It's about scrutiny. A few 'whys': Why would those managing a public service/asset wish to avoid scrutiny? Why is this a major problem in local governance? Why did the Rotherham scandal happen? Many more 'whys' along the same lines.
Scrutiny is a major safeguard for the public. So why has it been abandoned?
Scrutiny is not simply a gathering of information and views from a section of the public which are then processed by professionals with total authority in their field. It is about independent people including those directly concerned and well-informed, putting questions some of which will be searching, and getting answers from those in a position of responsibility. When Blacka's Reserve Advisory Group (RAG) was meeting four times a year it was possible to ask these searching questions, much though the managers disliked it. It was possible in this way to reach a conclusion about what was being done and the judgements of managers. It was possible to hear about plans before they had gone too far to alter. That's almost certainly why the RAG stopped; fear of the 'public gaze' and a desire to avoid being accountable for decisions taken. Well before then managers had tried various means to avoid searching questions from the public, including packing the RAG meetings with agenda items driven from above, taking an inordinate amount of time over items they felt comfortable with, putting a rigid time limit on potentially difficult agenda items, talking fast and quiet in the hope that things would not be noticed and challenged.
Amid general concerns about inadequate scrutiny in Sheffield City Council its Director of Policy Performance and Communications is conducting a review of Scrutiny. An interim report was presented to Sheffield's Scrutiny Overview Board on 24th September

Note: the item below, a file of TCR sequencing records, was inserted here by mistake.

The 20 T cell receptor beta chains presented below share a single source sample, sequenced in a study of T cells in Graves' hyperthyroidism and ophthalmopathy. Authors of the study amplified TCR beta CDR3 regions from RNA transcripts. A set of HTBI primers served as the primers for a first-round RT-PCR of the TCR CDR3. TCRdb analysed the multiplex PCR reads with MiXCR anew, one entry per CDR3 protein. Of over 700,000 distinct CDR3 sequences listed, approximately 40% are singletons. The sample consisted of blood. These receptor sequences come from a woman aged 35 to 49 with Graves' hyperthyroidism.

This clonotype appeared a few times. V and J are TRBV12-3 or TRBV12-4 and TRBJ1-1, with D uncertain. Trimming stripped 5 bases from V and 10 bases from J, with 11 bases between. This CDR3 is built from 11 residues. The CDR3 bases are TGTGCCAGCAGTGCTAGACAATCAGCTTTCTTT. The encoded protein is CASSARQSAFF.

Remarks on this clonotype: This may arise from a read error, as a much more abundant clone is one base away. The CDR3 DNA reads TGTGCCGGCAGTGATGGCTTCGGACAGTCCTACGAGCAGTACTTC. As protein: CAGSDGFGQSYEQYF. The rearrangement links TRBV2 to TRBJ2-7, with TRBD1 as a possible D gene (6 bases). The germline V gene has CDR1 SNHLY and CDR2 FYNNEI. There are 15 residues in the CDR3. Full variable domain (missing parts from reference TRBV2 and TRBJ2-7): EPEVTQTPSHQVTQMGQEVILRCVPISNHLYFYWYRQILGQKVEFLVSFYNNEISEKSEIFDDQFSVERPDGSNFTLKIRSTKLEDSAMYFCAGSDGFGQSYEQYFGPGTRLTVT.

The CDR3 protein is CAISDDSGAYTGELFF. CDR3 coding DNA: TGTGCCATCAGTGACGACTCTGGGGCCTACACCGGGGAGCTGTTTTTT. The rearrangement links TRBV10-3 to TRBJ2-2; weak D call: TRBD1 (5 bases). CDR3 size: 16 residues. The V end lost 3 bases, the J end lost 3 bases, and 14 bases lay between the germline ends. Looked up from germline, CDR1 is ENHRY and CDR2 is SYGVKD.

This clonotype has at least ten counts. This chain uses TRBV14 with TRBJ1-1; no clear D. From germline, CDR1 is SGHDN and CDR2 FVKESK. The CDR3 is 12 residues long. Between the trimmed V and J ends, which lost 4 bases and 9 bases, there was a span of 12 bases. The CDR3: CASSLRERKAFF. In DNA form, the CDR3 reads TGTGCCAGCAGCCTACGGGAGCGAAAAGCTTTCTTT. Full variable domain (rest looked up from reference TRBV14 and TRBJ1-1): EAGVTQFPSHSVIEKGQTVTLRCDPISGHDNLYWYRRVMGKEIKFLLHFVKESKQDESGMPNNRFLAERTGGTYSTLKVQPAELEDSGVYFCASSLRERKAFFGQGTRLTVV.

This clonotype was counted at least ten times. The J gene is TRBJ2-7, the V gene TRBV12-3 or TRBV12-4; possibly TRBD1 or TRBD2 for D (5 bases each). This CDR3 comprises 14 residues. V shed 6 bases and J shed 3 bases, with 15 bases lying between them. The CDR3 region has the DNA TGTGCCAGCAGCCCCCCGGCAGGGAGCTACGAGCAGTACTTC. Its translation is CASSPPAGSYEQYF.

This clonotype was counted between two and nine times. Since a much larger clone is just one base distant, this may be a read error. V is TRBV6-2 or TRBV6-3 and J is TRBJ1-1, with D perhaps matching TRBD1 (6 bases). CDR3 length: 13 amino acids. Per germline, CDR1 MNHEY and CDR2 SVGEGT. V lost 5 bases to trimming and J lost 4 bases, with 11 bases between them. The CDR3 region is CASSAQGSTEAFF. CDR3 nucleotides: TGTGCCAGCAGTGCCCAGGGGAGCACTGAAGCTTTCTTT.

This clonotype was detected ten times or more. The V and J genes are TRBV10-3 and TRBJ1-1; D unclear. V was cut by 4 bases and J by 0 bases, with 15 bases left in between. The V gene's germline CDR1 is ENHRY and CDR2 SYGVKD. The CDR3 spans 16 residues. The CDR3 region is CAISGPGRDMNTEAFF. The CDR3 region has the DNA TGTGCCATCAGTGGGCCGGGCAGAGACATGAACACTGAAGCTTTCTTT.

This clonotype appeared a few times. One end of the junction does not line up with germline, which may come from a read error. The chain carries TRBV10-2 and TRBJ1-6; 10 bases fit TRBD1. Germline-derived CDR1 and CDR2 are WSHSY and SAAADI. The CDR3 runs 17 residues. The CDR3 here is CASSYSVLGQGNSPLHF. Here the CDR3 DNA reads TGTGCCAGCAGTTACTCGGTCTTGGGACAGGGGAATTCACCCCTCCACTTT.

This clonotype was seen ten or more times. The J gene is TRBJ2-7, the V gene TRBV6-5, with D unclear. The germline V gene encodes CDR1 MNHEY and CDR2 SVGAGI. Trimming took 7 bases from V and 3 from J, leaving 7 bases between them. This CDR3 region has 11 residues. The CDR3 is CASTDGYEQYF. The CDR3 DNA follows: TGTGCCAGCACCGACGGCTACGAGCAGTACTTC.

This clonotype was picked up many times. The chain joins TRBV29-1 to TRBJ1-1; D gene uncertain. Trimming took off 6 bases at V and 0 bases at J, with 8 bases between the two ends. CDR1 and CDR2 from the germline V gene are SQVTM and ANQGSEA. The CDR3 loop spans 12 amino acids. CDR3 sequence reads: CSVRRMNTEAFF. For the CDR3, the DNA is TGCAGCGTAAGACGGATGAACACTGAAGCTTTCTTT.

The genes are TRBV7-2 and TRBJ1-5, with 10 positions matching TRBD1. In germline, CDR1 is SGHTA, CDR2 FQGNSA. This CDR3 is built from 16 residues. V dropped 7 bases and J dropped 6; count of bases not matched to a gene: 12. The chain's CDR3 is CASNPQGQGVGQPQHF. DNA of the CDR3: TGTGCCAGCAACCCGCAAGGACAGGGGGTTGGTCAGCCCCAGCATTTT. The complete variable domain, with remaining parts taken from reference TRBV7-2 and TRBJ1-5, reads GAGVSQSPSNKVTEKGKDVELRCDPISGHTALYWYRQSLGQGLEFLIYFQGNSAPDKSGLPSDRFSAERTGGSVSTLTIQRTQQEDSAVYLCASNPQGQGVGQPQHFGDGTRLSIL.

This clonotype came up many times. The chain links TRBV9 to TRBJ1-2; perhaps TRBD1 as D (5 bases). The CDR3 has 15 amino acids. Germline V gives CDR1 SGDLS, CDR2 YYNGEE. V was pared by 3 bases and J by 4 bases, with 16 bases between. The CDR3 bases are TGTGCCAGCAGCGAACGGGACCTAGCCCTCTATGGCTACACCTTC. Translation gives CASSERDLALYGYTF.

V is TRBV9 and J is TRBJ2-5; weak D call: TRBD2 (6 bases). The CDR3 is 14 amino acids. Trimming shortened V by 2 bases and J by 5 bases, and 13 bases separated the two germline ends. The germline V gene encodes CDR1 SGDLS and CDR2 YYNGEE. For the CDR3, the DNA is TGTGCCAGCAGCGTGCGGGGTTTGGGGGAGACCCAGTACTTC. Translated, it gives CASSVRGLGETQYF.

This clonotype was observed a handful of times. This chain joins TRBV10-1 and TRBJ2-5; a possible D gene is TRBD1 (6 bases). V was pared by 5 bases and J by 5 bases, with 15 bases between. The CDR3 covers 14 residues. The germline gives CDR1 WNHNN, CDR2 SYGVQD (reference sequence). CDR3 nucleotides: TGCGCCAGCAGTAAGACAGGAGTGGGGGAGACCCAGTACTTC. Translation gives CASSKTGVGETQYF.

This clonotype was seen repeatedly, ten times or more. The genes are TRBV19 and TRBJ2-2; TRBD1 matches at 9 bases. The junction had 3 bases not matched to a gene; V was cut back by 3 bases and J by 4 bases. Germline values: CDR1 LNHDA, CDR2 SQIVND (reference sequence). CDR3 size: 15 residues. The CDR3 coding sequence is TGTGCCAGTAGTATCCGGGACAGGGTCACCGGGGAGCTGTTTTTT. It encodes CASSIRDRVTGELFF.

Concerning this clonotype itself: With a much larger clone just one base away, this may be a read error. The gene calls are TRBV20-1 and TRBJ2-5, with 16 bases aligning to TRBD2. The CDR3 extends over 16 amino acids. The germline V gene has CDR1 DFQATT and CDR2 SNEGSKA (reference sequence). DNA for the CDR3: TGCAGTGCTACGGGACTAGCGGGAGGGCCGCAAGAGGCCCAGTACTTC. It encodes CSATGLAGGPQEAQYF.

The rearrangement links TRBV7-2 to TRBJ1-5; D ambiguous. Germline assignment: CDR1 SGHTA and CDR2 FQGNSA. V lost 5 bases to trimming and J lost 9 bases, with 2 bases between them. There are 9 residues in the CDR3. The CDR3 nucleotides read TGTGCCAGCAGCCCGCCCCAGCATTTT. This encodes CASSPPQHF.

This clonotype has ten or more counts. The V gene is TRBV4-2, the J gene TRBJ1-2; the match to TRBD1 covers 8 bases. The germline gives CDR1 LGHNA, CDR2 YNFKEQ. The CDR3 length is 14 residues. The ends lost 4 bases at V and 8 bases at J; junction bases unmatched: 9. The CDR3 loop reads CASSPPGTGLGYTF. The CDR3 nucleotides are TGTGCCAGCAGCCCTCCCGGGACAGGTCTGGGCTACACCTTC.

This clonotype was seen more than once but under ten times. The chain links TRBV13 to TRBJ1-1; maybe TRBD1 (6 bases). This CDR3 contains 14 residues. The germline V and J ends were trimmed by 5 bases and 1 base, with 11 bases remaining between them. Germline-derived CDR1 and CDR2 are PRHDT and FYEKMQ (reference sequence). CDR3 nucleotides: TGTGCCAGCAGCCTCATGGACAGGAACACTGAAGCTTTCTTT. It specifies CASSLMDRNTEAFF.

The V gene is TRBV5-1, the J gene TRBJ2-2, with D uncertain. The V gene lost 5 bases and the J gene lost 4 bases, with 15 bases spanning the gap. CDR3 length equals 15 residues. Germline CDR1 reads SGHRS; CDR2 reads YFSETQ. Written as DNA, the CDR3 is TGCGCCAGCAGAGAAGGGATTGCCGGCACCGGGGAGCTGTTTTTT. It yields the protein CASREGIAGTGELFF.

The suspicion is always that democratic scrutiny is an inconvenience to those in post. They simply don't like people asking questions about decisions they're making. And that's sometimes because there's something not quite right about a decision and the way it's been taken.
Another recent quote.
There should be nothing threatening about this; good officers should welcome challenge as an essential part of local democracy.
According to the Centre for Public Scrutiny too much local decision making is inadequately monitored.
- How do I know that this council, and those with whom it works, will be aware when significant problems rear their head – and do I have confidence that this information will be acted on?
- Does scrutiny have access to information which will allow me to confidently challenge, on the basis of independent evidence, the council’s assertions about the quality of a service?
- Do council officers and officers from other agencies accept that scrutiny has this role to play?